In terms of more update news, Microsoft released build 19042.608 to the Release Preview channel, posted a workaround for the ‘Reset this PC’ bug affecting some PCs, and added a new Group Policy that lets IT admins disable feature update blocks.

Insiders in the Dev channel were also treated to a new build of the vNext branch, namely 20241, which brought theme-aware splash screens for some of the built-in apps. In other words, no longer will you get a splash screen with your chosen accent colour, but one that’s either light grey (for the light theme) or dark grey (for the dark theme).

The build contains a fair few fixes, but is also still plagued by the bug which causes the update process to hang for extended periods of time.

Microsoft subsequently pushed out build 20241.1005, which contained no changes.

More games

This week was rather eventful on the gaming side of Microsoft too, with an Xbox Live issue preventing folks on console and Windows 10 from launching games. The problem was likely due to an authentication issue with the service, but luckily, in a little over an hour, the bug had been mitigated. In the same realm of authentication and login, though not a bug, the Java Edition of Minecraft will soon require a Microsoft account.

On the subject of other first-party Microsoft titles, the Flight Simulator VR beta inches closer, Halo 4 Insider testing is now live across PC and console with cross-play support, Halo: The Master Chief Collection will be optimized for Xbox Series X and S, and Doom Eternal’s The Ancient Gods – Part One standalone expansion is now available.

Speaking of expansions, the list of games with Xbox touch controls for cloud gaming via Game Pass Ultimate has been expanded by 10 – including Killer Instinct, Hellblade: Senua’s Sacrifice, and Tell Me Why -, while the Xbox app has had its feature set expanded with support for remote play on iOS and Android.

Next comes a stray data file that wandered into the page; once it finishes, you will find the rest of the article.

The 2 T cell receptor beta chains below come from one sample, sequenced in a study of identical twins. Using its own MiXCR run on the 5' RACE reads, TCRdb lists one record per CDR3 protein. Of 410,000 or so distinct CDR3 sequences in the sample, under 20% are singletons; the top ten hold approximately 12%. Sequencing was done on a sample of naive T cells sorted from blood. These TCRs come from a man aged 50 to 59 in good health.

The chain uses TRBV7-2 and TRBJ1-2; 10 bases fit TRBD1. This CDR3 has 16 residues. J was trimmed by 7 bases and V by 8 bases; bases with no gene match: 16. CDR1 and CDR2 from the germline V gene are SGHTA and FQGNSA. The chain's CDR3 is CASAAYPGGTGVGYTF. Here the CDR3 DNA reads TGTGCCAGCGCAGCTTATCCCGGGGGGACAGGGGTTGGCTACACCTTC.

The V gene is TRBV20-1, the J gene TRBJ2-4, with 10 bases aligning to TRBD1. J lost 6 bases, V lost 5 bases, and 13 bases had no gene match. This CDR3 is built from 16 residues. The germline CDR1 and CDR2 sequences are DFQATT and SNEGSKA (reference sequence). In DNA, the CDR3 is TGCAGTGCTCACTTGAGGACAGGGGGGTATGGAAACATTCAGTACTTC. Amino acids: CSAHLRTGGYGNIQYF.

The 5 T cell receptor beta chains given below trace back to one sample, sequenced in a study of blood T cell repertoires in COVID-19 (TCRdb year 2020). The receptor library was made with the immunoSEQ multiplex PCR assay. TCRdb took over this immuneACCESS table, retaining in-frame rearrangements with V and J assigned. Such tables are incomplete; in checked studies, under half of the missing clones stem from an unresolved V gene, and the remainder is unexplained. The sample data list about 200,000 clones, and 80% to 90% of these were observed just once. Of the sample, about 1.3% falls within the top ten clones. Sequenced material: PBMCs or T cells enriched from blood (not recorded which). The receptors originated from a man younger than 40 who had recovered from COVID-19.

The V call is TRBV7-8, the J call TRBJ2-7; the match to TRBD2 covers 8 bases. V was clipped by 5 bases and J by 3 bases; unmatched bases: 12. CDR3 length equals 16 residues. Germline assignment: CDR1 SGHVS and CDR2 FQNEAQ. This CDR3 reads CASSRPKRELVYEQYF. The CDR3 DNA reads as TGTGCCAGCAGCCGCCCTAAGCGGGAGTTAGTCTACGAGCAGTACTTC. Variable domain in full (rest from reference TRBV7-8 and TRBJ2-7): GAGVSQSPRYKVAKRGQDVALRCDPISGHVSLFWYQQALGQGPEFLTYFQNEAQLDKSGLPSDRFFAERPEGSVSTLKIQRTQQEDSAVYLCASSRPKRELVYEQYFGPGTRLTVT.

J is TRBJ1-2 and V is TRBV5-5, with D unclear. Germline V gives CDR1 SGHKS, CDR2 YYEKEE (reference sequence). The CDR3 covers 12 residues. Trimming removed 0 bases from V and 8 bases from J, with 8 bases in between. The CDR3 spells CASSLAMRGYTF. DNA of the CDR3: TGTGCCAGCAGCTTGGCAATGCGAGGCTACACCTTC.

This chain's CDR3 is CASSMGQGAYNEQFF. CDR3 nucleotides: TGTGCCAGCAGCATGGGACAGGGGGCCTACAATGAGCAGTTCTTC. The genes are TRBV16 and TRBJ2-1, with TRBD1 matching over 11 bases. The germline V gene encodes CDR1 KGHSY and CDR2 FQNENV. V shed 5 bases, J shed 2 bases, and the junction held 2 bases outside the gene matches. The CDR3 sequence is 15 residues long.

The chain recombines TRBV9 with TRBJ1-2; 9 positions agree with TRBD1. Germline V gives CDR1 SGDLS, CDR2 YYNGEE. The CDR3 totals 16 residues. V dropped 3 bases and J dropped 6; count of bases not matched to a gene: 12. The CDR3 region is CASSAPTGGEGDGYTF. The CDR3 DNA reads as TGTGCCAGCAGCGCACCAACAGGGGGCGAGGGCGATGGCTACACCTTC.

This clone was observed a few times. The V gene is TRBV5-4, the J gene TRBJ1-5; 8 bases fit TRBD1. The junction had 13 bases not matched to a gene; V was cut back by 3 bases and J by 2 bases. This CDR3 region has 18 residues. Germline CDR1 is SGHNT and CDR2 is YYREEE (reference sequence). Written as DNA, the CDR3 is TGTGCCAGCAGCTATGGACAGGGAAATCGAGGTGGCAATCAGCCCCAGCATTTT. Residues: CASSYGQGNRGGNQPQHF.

In terms of games to pick up, there are currently Deals with Gold in place for a number of Fallout games, Destiny 2, Madden NFL 21, Need for Speed, and more. In case existing games aren’t what you’re looking for, but rather new games, here’s a handy list of Xbox One games launching next week, and here’s a brand-new wireless gaming headset from Corsair, which has just been announced. The $149.99 pair will be compatible with Windows 10 PCs, Xbox One, Series X, and Series S.

Dev channel

Logging off

We end with a look at what Microsoft thinks cloud computing and the datacenter are going.

Following its experiments with submerged datacenters via Project Natick, the Redmond giant has perfected its modular approach to building datacenters, so much so that these are now essentially available in a box. Mind you, this is a rather big box, but the Azure Modular Datacenter (MDC) is designed for high-intensity secure cloud computing in environments where power and building infrastructure are unreliable.

And if you thought remote locations are the only places the company is looking at, you’d be partially right. Microsoft is in fact looking at space itself as the newest place to expand its datacenter reach. Via the newly-announced Azure Space, the firm wants to make space connectivity and computing across industries.

Finally, still on the subject of remote, but this time remote work, Microsoft will let employees continue to work from home until July 2021.

Missed any of the previous columns? Be sure to have a look right here.